At a Glance
Freight and Logistics
Annual CO2 Reductions:
3,900 metric tons
Steven Washington analyzed the energy savings possible from shipping cargo over water via a container-by-barge service instead of over the highway.
Port Freeport enlisted the help of Steven Washington because it wanted to assess the economic and environmental benefits of a container-by-barge (COB) service between Houston and Freeport that could reduce congestion and emissions by shifting regional freight traffic from less efficient trucks to more efficient barges. The port also sought to combine the new barge service with a heavy-lift truck corridor, which could consolidate shipments into fewer trucks along a permitted route. The overall service could align demands from freight transport customers, local communities, transportation service providers as well as the overall supply chain.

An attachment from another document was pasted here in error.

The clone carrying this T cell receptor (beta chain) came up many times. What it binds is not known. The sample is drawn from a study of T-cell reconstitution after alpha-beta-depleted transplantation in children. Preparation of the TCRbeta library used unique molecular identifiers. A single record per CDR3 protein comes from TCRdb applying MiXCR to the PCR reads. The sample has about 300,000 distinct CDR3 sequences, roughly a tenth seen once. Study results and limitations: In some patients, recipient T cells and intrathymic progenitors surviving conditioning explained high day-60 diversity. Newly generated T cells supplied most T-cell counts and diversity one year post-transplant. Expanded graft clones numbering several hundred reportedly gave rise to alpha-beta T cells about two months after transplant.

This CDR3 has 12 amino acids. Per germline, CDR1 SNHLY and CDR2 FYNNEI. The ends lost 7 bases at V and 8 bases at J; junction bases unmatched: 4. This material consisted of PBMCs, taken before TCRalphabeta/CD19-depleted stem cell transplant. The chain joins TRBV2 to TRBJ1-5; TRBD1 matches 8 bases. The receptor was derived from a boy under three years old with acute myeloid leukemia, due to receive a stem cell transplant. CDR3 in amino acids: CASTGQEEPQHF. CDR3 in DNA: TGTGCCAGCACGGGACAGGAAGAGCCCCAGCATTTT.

At the start of his fellowship, Washington had the opportunity to visit the barge terminal in Houston to better understand the movement of goods on the ground and how the new service fits into the larger supply chain. The tugboat and barges begin at either Bayport or Barbours Cut, drop off empty containers at Freeport and then pick up loaded containers to bring back. Once Washington attained a deeper understanding of the shipping methods, he began estimating the energy savings and emissions reductions possible from adopting the alternative supply chain strategy.
Implementation of an alternate shipping mode via the Intracoastal Waterway could relieve roadways of up to 21,600 truck trips per year. The Heavy-Lift and COB service could also reduce the volume of loaded containers by 20 percent. Fewer truck trips would increase line of sight for drivers on roadways, which could reduce highway maintenance costs, energy consumption and more than 3,900 metric tons of greenhouse gas emissions.